Drive down most motorways in New Zealand and it won’t be long before you come across road signage promoting safe driving. Or, settle in for a night of television viewing, and one of the startling New Zealand Transport Agency (NZTA) advertisements will pop up to warn you about the dangers of speed or drug use when driving.
You would think in a culture full of prompts to drive carefully that most New Zealanders would take this advice seriously. However, according to the recent New Zealand Safe Driving Report from consumer website, Finder, 76% of respondents admitted to risky behaviour while driving. This works out at around 2.7 million Kiwis who are taking chances they shouldn’t when behind the wheel.
Some of this risky behaviour includes eating while driving (64%), driving in jandals (37%) and smoking (22%). Then, of course, there are the more hazardous behaviours like answering the phone (20%) or texting (19%). Amazingly, 1% of us admitted to watching a TV show or movie, reading the newspaper, or even shaving while behind the wheel.
Before you brush off some of these more common behaviours as harmless, it’s important to realise that anything that takes your attention off the road, or off your driving, is risky. At the speeds we travel, even a distraction of less than one second could mean the difference between having enough time to react to a danger and being too late.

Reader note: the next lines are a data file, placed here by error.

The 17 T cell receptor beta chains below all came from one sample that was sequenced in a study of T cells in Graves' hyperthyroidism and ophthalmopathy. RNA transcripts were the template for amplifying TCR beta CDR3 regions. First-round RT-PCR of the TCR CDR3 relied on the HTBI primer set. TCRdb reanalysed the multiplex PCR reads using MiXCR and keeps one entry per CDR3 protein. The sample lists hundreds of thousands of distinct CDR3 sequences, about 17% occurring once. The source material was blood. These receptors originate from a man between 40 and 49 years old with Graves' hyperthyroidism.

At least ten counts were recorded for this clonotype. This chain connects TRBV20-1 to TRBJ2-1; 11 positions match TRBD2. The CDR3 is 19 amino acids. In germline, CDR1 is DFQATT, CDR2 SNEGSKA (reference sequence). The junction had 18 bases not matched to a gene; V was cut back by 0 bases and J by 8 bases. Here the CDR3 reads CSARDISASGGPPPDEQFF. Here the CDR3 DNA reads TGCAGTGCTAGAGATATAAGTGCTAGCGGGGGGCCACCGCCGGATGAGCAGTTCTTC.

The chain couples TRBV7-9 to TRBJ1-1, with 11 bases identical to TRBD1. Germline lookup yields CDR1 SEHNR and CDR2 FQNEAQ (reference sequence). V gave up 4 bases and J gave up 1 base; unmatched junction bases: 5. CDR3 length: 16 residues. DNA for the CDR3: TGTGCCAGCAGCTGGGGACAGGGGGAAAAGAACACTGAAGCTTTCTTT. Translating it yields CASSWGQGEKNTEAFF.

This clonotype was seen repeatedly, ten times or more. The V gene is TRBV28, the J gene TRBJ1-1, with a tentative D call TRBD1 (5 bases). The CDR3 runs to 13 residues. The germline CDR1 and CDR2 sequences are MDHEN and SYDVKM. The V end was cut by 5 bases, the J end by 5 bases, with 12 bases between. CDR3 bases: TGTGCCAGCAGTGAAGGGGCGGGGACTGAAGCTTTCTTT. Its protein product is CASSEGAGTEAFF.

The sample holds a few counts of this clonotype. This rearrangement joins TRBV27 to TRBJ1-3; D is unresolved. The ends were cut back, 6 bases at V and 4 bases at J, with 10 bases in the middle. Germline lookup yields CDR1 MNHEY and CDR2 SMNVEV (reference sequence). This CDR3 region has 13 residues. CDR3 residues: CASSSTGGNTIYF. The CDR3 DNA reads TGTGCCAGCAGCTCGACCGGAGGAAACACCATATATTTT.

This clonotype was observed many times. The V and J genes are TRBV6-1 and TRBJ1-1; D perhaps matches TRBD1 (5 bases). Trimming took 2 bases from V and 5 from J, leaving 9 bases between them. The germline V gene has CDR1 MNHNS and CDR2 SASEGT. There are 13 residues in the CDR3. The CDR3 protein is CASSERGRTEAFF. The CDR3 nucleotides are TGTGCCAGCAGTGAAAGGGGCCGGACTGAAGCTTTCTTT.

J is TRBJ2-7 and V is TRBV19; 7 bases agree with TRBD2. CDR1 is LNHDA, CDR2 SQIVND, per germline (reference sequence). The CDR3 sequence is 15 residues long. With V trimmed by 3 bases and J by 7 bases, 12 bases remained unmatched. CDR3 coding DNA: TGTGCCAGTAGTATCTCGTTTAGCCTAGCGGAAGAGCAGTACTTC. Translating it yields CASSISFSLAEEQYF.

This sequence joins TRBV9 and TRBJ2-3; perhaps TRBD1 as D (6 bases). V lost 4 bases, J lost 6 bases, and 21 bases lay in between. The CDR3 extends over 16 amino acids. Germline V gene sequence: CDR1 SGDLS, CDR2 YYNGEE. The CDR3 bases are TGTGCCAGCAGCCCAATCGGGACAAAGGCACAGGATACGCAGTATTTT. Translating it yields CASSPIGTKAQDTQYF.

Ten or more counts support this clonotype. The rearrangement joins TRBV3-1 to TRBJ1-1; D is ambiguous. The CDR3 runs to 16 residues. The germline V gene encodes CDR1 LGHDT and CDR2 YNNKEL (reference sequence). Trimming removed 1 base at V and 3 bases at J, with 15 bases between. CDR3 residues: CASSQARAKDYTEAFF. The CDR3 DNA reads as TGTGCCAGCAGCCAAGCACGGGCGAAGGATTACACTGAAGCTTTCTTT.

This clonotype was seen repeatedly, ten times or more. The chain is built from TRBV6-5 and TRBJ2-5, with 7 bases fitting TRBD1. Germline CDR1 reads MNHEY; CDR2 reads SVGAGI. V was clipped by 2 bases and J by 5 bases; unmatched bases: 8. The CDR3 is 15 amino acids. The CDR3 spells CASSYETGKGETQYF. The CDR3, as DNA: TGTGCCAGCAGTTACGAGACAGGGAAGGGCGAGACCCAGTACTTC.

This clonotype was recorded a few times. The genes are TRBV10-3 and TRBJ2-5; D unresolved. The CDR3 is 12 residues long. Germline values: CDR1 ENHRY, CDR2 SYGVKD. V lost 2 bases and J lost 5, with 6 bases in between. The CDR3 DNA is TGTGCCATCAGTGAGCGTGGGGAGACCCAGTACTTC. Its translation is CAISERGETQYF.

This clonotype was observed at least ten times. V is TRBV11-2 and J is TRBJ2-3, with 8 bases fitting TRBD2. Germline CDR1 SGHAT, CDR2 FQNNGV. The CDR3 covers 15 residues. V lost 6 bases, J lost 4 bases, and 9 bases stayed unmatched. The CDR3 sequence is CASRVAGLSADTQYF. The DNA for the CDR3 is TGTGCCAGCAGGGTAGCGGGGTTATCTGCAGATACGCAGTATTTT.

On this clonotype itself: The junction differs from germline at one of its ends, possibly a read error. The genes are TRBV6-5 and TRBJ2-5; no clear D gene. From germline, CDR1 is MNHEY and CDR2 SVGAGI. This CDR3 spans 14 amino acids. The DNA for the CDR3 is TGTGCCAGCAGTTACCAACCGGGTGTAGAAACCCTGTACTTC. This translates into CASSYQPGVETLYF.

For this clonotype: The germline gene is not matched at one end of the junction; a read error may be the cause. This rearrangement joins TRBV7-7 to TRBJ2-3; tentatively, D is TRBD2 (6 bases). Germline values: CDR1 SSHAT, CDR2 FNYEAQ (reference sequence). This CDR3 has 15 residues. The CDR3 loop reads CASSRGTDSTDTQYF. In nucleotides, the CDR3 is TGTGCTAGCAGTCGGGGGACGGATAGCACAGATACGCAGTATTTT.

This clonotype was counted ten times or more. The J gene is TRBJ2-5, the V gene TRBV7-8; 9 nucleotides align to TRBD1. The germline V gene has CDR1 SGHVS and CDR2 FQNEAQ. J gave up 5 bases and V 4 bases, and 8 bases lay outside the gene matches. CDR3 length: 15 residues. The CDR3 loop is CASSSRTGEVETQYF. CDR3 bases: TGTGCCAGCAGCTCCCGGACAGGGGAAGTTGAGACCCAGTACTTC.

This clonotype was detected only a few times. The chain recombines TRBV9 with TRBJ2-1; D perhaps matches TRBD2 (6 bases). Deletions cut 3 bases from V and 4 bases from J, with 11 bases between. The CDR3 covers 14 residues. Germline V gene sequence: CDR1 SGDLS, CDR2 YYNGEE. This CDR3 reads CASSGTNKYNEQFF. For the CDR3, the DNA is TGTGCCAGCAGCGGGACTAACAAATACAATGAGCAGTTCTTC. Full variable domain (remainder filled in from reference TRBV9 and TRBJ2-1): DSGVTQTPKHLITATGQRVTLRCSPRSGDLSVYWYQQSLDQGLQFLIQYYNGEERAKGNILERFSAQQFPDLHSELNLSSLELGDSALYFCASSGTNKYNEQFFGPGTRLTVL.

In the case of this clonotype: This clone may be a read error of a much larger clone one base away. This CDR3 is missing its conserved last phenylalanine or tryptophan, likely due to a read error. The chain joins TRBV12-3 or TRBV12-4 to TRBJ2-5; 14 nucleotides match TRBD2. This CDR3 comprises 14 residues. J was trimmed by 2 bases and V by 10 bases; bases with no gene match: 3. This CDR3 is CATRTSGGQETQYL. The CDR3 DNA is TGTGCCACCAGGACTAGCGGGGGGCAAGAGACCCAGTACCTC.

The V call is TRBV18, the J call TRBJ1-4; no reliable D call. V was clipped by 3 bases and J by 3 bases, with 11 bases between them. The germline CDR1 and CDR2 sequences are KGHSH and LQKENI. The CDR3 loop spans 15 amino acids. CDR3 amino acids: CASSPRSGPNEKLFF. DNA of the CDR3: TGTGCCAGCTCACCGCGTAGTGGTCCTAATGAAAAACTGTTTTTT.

If you’re answering a phone call, or reaching for something on the ground or in the backseat, for example, you’re putting your own and others’ lives at risk.
Another potential impact of risky behaviour behind the wheel is that many insurance companies won’t cover you if they consider you have been driving recklessly. Finder NZ’s Kevin McHugh says, “If you’re texting and driving and run into another car, you’ll need to foot the bill for any damages yourself. This can set you back thousands of dollars.”
While driving, it is imperative to follow the road safety rules. These include wearing your seatbelt, not speeding, being sober and alert, not using your phone and driving to the conditions. Even if you are confident of your ability to multitask when driving, it’s important to remember that you share the road with other people, who may do unexpected things behind the wheel.
A frequent real-life example is if you are driving on the motorway and you happen to be in the blind spot of a car merging into your lane. If you’re not paying attention to the road and other drivers, your split second lack of focus could have serious ramifications.
As road users, we all have a responsibility for the safety of ourselves, our passengers and other drivers. If you recognise you’re guilty of any of these risky behaviours, decide to put an end to them. And, if you’re a passenger and see your driver being distracted by any of these behaviours, strongly discourage it. It takes just a momentary lapse of concentration for an accident to occur.